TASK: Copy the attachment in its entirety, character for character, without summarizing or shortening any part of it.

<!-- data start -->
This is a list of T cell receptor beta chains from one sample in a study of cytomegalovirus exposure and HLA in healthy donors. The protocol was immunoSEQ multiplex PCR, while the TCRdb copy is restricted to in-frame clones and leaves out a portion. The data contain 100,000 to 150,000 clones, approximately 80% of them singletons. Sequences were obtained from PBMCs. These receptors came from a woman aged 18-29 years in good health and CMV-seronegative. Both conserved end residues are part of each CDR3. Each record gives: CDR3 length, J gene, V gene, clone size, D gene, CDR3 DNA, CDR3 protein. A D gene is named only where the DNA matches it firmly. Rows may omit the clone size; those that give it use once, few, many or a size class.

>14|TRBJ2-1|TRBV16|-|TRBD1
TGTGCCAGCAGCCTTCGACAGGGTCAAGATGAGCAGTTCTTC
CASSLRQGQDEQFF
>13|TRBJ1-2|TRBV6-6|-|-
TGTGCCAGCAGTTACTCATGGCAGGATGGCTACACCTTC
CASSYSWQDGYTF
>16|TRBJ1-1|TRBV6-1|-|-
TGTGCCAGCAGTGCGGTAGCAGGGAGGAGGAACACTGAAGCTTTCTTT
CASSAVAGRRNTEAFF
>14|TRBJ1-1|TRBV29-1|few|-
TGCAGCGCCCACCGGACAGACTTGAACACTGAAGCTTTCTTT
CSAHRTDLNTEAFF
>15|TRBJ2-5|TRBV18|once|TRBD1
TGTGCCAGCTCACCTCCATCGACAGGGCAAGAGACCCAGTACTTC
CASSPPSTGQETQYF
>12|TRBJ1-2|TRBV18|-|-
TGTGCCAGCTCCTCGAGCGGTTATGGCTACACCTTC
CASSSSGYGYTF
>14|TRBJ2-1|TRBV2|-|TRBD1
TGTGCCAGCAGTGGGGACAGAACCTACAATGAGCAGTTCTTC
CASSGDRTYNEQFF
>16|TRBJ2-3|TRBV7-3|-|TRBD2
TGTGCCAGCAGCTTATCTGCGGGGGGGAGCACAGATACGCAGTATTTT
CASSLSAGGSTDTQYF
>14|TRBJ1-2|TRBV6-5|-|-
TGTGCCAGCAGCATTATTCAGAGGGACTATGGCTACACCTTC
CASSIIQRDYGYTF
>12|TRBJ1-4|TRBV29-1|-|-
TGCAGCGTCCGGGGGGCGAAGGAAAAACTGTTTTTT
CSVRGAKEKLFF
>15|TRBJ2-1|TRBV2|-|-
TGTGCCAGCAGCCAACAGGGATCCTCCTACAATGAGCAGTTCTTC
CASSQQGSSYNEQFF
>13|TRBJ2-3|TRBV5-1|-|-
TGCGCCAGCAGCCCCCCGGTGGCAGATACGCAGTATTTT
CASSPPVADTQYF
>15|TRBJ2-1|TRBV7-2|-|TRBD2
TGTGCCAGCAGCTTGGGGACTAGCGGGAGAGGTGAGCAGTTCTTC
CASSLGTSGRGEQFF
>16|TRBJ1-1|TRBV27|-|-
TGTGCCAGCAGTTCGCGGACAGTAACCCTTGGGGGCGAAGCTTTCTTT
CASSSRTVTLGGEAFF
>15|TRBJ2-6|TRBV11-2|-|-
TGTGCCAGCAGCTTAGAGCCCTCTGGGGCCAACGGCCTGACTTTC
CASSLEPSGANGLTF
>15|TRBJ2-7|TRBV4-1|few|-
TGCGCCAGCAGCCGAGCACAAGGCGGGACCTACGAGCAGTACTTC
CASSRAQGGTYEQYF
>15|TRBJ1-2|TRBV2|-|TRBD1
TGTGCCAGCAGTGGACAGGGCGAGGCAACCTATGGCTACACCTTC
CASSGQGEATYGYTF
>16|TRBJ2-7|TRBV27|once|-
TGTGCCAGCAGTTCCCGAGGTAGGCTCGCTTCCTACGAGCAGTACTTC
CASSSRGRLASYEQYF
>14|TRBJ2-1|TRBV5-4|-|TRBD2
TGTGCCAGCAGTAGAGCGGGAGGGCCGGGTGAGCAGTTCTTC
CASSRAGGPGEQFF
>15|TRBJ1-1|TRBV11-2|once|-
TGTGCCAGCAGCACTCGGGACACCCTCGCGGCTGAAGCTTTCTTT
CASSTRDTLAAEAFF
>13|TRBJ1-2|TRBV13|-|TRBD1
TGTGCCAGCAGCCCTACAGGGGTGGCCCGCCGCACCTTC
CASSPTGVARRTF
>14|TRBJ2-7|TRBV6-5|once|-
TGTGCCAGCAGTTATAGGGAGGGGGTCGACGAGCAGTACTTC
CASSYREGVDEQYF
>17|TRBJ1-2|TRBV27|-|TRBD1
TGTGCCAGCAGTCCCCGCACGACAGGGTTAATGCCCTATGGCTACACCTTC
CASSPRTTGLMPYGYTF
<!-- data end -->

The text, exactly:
This is a list of T cell receptor beta chains from one sample in a study of cytomegalovirus exposure and HLA in healthy donors. The protocol was immunoSEQ multiplex PCR, while the TCRdb copy is restricted to in-frame clones and leaves out a portion. The data contain 100,000 to 150,000 clones, approximately 80% of them singletons. Sequences were obtained from PBMCs. These receptors came from a woman aged 18-29 years in good health and CMV-seronegative. Both conserved end residues are part of each CDR3. Each record gives: CDR3 length, J gene, V gene, clone size, D gene, CDR3 DNA, CDR3 protein. A D gene is named only where the DNA matches it firmly. Rows may omit the clone size; those that give it use once, few, many or a size class.

>14|TRBJ2-1|TRBV16|-|TRBD1
TGTGCCAGCAGCCTTCGACAGGGTCAAGATGAGCAGTTCTTC
CASSLRQGQDEQFF
>13|TRBJ1-2|TRBV6-6|-|-
TGTGCCAGCAGTTACTCATGGCAGGATGGCTACACCTTC
CASSYSWQDGYTF
>16|TRBJ1-1|TRBV6-1|-|-
TGTGCCAGCAGTGCGGTAGCAGGGAGGAGGAACACTGAAGCTTTCTTT
CASSAVAGRRNTEAFF
>14|TRBJ1-1|TRBV29-1|few|-
TGCAGCGCCCACCGGACAGACTTGAACACTGAAGCTTTCTTT
CSAHRTDLNTEAFF
>15|TRBJ2-5|TRBV18|once|TRBD1
TGTGCCAGCTCACCTCCATCGACAGGGCAAGAGACCCAGTACTTC
CASSPPSTGQETQYF
>12|TRBJ1-2|TRBV18|-|-
TGTGCCAGCTCCTCGAGCGGTTATGGCTACACCTTC
CASSSSGYGYTF
>14|TRBJ2-1|TRBV2|-|TRBD1
TGTGCCAGCAGTGGGGACAGAACCTACAATGAGCAGTTCTTC
CASSGDRTYNEQFF
>16|TRBJ2-3|TRBV7-3|-|TRBD2
TGTGCCAGCAGCTTATCTGCGGGGGGGAGCACAGATACGCAGTATTTT
CASSLSAGGSTDTQYF
>14|TRBJ1-2|TRBV6-5|-|-
TGTGCCAGCAGCATTATTCAGAGGGACTATGGCTACACCTTC
CASSIIQRDYGYTF
>12|TRBJ1-4|TRBV29-1|-|-
TGCAGCGTCCGGGGGGCGAAGGAAAAACTGTTTTTT
CSVRGAKEKLFF
>15|TRBJ2-1|TRBV2|-|-
TGTGCCAGCAGCCAACAGGGATCCTCCTACAATGAGCAGTTCTTC
CASSQQGSSYNEQFF
>13|TRBJ2-3|TRBV5-1|-|-
TGCGCCAGCAGCCCCCCGGTGGCAGATACGCAGTATTTT
CASSPPVADTQYF
>15|TRBJ2-1|TRBV7-2|-|TRBD2
TGTGCCAGCAGCTTGGGGACTAGCGGGAGAGGTGAGCAGTTCTTC
CASSLGTSGRGEQFF
>16|TRBJ1-1|TRBV27|-|-
TGTGCCAGCAGTTCGCGGACAGTAACCCTTGGGGGCGAAGCTTTCTTT
CASSSRTVTLGGEAFF
>15|TRBJ2-6|TRBV11-2|-|-
TGTGCCAGCAGCTTAGAGCCCTCTGGGGCCAACGGCCTGACTTTC
CASSLEPSGANGLTF
>15|TRBJ2-7|TRBV4-1|few|-
TGCGCCAGCAGCCGAGCACAAGGCGGGACCTACGAGCAGTACTTC
CASSRAQGGTYEQYF
>15|TRBJ1-2|TRBV2|-|TRBD1
TGTGCCAGCAGTGGACAGGGCGAGGCAACCTATGGCTACACCTTC
CASSGQGEATYGYTF
>16|TRBJ2-7|TRBV27|once|-
TGTGCCAGCAGTTCCCGAGGTAGGCTCGCTTCCTACGAGCAGTACTTC
CASSSRGRLASYEQYF
>14|TRBJ2-1|TRBV5-4|-|TRBD2
TGTGCCAGCAGTAGAGCGGGAGGGCCGGGTGAGCAGTTCTTC
CASSRAGGPGEQFF
>15|TRBJ1-1|TRBV11-2|once|-
TGTGCCAGCAGCACTCGGGACACCCTCGCGGCTGAAGCTTTCTTT
CASSTRDTLAAEAFF
>13|TRBJ1-2|TRBV13|-|TRBD1
TGTGCCAGCAGCCCTACAGGGGTGGCCCGCCGCACCTTC
CASSPTGVARRTF
>14|TRBJ2-7|TRBV6-5|once|-
TGTGCCAGCAGTTATAGGGAGGGGGTCGACGAGCAGTACTTC
CASSYREGVDEQYF
>17|TRBJ1-2|TRBV27|-|TRBD1
TGTGCCAGCAGTCCCCGCACGACAGGGTTAATGCCCTATGGCTACACCTTC
CASSPRTTGLMPYGYTF